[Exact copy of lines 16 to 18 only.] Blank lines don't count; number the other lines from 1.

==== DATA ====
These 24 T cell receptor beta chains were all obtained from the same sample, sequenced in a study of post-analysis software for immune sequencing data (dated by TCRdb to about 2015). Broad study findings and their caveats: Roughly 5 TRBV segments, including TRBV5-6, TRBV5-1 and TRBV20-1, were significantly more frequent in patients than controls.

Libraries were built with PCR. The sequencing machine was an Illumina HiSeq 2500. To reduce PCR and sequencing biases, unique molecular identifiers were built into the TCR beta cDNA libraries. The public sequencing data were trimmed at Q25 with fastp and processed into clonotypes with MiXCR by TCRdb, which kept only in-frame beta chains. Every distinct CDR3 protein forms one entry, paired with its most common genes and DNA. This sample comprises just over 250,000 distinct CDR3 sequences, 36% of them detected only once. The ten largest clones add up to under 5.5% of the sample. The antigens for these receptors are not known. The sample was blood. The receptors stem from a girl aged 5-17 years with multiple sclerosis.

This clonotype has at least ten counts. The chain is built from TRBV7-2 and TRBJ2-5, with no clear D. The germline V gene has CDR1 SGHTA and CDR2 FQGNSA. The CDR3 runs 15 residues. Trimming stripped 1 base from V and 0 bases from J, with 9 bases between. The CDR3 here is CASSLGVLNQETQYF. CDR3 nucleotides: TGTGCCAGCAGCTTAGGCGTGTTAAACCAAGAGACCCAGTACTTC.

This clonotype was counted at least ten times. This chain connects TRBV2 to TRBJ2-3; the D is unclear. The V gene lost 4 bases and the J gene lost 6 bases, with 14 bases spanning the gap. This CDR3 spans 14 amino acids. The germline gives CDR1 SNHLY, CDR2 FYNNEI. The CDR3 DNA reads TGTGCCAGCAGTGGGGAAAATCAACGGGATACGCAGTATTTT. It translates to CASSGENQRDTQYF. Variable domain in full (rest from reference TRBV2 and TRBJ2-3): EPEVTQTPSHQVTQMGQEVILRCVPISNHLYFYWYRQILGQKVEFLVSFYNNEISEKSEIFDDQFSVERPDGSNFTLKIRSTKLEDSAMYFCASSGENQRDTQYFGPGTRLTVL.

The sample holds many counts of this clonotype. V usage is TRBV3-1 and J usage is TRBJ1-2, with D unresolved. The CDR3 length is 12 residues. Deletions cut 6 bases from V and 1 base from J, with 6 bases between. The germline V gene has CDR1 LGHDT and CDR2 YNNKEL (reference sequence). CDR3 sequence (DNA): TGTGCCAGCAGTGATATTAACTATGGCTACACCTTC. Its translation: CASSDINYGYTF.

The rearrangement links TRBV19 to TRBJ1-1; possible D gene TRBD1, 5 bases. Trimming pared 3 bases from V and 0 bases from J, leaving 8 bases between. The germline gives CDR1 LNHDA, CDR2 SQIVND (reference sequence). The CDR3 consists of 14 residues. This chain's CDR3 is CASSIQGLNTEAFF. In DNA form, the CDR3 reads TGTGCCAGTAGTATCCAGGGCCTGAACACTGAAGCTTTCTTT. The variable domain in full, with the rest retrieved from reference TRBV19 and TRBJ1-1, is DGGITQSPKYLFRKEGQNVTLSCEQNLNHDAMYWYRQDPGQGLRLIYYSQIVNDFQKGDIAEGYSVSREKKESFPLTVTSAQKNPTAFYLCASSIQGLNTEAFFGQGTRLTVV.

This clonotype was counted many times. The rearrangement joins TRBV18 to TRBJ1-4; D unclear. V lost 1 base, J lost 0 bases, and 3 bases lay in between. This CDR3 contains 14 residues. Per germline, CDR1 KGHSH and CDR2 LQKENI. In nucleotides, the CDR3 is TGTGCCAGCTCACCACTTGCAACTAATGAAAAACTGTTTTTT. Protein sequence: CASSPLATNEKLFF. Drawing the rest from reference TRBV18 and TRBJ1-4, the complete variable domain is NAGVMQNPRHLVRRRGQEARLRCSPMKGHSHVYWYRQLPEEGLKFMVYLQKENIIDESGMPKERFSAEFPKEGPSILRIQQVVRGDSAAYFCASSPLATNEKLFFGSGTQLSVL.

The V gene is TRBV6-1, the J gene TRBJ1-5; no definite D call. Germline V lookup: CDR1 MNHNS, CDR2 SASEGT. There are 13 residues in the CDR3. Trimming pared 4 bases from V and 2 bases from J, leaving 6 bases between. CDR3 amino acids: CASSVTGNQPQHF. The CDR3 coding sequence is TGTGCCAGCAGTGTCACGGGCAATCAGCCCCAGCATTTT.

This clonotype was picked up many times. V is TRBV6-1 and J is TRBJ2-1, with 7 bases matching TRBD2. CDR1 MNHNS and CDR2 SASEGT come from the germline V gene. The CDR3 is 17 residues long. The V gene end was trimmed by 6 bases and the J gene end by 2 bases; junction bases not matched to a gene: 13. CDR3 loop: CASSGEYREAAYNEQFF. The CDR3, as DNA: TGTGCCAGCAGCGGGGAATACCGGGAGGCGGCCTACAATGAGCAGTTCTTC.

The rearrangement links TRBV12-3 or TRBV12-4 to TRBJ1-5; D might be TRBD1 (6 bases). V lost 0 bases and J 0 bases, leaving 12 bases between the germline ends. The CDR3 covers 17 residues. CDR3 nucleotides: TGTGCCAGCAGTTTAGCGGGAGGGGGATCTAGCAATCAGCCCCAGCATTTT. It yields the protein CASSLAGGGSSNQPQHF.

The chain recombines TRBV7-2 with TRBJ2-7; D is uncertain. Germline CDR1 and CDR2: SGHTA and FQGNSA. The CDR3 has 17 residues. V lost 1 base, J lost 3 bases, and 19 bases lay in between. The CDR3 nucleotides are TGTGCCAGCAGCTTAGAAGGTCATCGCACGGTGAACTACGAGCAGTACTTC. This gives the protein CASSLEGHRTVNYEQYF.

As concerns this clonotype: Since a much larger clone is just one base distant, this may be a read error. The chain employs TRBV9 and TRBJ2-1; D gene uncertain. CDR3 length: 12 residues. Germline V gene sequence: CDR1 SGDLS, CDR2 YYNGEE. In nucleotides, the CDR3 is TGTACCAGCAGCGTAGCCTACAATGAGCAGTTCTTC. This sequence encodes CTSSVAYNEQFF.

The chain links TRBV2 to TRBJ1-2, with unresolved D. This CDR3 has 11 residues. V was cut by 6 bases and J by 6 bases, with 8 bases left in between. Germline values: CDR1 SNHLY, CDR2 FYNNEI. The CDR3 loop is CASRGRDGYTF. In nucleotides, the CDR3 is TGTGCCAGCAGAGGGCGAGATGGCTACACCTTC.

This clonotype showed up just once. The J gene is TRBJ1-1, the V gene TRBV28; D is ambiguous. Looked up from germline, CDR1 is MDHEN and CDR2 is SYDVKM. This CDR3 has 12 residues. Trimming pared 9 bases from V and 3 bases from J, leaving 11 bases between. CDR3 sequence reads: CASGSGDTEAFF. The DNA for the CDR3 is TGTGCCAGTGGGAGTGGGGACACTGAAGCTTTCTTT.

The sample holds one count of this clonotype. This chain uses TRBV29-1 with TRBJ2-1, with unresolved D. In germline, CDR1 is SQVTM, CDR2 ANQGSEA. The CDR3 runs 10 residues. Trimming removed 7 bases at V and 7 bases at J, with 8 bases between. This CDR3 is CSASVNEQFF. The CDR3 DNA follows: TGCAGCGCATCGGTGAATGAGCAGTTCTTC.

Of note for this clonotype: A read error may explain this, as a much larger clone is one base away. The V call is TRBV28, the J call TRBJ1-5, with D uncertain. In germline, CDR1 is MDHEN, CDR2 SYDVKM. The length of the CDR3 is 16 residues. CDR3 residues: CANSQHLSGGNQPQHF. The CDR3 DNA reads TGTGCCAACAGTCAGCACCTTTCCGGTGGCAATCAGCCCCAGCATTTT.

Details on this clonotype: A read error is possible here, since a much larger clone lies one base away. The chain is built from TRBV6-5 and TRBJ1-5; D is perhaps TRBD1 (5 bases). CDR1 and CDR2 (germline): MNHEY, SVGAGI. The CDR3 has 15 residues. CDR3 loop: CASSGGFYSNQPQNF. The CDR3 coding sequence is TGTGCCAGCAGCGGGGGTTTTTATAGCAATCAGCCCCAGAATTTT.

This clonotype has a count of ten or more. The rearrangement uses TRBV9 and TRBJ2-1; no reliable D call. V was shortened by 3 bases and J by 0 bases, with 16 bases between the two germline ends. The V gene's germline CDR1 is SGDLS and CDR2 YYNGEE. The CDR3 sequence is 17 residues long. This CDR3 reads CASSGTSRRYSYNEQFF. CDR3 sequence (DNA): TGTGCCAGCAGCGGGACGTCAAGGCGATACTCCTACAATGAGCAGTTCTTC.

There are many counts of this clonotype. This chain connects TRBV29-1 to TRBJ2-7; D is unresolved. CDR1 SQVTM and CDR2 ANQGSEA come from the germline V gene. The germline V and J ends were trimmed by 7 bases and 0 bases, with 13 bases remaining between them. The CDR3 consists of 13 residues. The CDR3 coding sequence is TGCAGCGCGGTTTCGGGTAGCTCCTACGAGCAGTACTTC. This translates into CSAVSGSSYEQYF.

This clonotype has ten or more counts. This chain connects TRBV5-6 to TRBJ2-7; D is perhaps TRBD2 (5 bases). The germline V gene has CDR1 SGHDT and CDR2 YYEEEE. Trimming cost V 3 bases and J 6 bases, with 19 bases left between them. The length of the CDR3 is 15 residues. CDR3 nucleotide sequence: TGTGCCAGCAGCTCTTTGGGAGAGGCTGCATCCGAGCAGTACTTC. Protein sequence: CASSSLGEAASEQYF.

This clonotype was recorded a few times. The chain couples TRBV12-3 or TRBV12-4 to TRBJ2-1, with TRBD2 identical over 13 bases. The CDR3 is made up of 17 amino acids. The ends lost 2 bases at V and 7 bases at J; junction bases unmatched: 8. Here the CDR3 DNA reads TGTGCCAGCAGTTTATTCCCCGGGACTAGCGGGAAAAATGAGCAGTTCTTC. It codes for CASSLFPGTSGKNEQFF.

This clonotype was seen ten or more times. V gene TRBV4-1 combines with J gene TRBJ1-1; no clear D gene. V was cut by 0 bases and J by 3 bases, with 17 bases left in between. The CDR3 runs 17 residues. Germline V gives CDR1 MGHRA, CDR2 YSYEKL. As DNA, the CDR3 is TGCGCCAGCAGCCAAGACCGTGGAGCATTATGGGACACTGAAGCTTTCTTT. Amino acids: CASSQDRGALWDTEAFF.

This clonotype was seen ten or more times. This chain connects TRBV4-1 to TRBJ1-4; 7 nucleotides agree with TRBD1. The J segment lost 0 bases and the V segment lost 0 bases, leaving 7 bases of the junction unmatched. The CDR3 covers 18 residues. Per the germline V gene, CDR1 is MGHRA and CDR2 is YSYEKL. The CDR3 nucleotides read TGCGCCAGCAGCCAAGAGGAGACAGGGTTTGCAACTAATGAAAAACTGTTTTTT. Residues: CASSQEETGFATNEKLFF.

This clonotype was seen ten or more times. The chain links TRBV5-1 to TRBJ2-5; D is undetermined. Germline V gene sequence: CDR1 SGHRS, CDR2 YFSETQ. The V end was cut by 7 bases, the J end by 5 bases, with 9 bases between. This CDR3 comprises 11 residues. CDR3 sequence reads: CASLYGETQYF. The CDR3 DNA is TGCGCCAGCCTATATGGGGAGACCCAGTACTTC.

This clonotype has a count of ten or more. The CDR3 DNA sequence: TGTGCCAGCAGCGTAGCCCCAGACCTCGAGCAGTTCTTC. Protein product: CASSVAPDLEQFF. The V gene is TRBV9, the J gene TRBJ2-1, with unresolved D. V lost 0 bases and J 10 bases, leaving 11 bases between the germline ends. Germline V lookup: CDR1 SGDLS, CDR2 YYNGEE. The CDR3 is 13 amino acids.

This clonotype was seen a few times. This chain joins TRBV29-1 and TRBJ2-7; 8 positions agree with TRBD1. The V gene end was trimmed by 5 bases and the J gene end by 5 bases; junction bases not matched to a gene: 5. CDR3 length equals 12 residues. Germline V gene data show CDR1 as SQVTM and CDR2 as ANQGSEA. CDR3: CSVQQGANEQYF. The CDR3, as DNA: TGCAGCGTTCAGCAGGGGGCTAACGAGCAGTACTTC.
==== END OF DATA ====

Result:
Of note for this clonotype: A read error may explain this, as a much larger clone is one base away. The V call is TRBV28, the J call TRBJ1-5, with D uncertain. In germline, CDR1 is MDHEN, CDR2 SYDVKM. The length of the CDR3 is 16 residues. CDR3 residues: CANSQHLSGGNQPQHF. The CDR3 DNA reads TGTGCCAACAGTCAGCACCTTTCCGGTGGCAATCAGCCCCAGCATTTT.

Details on this clonotype: A read error is possible here, since a much larger clone lies one base away. The chain is built from TRBV6-5 and TRBJ1-5; D is perhaps TRBD1 (5 bases). CDR1 and CDR2 (germline): MNHEY, SVGAGI. The CDR3 has 15 residues. CDR3 loop: CASSGGFYSNQPQNF. The CDR3 coding sequence is TGTGCCAGCAGCGGGGGTTTTTATAGCAATCAGCCCCAGAATTTT.

This clonotype has a count of ten or more. The rearrangement uses TRBV9 and TRBJ2-1; no reliable D call. V was shortened by 3 bases and J by 0 bases, with 16 bases between the two germline ends. The V gene's germline CDR1 is SGDLS and CDR2 YYNGEE. The CDR3 sequence is 17 residues long. This CDR3 reads CASSGTSRRYSYNEQFF. CDR3 sequence (DNA): TGTGCCAGCAGCGGGACGTCAAGGCGATACTCCTACAATGAGCAGTTCTTC.